What struck me is how differently most people look at retirement from how I look at it. The traditional way to look at it is that they work like a dog all their lives to earn the freedom to sit on their asses - perhaps in a golf cart - and wait to die.
My view is to work like a dog at work that is not of my own choosing in order to earn the freedom to work at something that is of my own choosing. The magic "65" is completely irrelevant to that.
Take my dad, for instance. He's retired now. He no longer has to hang off the end of a boxcar swinging a lantern in between jumping off and on the moving train to throw a track switch. Instead, he now gets to work in the wood shop in the garage building an amazing home interior. It has hand-laid wood floors and wall trim, custom cabinetry and some furniture, and hand-painted artwork on the walls.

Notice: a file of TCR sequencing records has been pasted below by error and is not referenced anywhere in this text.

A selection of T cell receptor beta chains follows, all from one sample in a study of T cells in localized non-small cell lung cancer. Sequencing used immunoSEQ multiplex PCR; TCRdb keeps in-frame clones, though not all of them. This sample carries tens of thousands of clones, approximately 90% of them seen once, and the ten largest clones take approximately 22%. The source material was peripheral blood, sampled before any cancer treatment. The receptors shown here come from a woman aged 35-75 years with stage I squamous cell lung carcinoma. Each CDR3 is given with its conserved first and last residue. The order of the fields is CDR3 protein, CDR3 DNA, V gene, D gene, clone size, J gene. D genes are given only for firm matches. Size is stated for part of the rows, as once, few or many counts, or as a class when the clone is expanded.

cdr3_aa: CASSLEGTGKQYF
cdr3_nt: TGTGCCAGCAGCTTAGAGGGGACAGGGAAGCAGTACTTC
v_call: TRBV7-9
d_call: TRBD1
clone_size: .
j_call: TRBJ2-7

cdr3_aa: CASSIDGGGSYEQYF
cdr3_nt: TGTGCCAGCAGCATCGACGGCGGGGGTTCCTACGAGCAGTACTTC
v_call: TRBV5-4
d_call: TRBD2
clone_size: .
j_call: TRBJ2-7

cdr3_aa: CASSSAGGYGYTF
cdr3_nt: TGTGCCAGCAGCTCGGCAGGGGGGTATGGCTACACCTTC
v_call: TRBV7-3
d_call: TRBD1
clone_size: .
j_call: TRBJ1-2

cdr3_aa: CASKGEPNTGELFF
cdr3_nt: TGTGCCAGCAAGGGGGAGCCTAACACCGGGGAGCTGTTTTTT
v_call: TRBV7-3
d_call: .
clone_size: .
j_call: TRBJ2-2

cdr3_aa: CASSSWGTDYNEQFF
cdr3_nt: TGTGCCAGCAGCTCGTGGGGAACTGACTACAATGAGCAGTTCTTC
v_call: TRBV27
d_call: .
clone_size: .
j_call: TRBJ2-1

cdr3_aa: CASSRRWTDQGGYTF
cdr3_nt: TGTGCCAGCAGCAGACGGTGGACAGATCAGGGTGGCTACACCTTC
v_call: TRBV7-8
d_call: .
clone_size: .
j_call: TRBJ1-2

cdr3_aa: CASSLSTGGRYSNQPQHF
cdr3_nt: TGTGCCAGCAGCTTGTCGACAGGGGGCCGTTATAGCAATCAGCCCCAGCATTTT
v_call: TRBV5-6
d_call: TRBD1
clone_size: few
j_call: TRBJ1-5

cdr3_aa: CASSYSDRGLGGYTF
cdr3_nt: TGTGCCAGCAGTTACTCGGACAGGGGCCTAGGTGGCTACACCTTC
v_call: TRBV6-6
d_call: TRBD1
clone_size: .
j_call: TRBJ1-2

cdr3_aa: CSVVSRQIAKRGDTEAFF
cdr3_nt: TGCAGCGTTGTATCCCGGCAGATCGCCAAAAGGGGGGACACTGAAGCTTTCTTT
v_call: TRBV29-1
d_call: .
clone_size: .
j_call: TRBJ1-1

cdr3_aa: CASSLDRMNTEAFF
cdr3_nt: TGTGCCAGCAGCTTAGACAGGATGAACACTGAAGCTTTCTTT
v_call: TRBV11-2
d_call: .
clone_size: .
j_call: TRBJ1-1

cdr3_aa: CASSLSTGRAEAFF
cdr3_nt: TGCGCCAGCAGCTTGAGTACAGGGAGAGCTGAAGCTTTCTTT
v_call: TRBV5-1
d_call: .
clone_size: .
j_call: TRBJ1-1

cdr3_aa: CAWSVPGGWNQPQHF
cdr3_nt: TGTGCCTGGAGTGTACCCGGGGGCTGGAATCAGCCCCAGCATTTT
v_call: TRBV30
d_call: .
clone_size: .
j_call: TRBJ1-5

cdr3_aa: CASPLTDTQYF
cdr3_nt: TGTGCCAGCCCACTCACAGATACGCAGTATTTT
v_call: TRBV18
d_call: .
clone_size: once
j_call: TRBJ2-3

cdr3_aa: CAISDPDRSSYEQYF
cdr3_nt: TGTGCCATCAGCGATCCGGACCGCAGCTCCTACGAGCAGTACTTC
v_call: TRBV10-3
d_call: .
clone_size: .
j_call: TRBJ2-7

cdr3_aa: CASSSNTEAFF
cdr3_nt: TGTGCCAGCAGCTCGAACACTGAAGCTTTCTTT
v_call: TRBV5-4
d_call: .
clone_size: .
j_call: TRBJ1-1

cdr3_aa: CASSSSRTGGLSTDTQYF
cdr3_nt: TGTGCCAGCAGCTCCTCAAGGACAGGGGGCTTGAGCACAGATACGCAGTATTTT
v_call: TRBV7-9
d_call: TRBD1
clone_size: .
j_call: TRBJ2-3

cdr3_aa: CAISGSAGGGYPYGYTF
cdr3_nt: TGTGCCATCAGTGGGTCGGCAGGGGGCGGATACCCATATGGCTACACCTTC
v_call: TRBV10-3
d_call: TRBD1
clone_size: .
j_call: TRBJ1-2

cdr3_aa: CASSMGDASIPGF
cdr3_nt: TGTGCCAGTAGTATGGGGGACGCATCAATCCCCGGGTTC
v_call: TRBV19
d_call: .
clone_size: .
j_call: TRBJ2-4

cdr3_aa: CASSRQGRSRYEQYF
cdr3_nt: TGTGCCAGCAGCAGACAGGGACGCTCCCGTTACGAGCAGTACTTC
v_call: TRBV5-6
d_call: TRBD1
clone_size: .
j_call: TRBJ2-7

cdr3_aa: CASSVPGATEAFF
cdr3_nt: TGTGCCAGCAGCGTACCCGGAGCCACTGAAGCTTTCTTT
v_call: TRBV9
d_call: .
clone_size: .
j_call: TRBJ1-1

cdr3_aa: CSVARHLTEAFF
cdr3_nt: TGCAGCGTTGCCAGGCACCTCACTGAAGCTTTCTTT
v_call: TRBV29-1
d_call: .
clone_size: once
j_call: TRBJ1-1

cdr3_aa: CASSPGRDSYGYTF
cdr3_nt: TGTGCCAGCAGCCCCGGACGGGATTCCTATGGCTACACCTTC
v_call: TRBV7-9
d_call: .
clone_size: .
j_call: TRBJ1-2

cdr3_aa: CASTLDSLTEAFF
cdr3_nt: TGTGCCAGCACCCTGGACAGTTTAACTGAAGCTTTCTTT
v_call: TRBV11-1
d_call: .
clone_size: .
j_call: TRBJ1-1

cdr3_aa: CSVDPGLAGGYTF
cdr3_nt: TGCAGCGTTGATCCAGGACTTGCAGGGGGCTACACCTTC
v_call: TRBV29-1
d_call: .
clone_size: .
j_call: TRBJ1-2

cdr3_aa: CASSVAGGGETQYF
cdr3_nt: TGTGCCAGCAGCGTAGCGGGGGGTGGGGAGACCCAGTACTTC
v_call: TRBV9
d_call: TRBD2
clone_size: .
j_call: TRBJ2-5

It's not what most people call work, but he's nonetheless amazingly productive, especially given the recent heart attack that could have provided all the excuse he would ever need to just sit on the golf cart every day waiting for the next heart attack. He doesn't have a schedule, doesn't have to think of an excuse when he wants a day off, and still gets to golf whenever he decides the fresh air, exercise, and a day with his friends is more productive than more woodworking.
That's what I think of as retirement. I can sit on my ass with the best of them, but sooner or later, ideas and ambitions start popping into my head. The problem I have now is that I have no time to execute on them. Retirement means that I'd have the time to work my ass off on my own ideas, instead of somebody else's.
I love the work I do, and I would probably still do some of it if I was retired. What I don't love is alarm clocks, commuting, and living on clock time. Those people deferring their retirement don't realize that it's probably the best thing for them. Their vision of retirement seems like hell to me. I don't really ever want to stop working like a dog, I just want to be off the leash.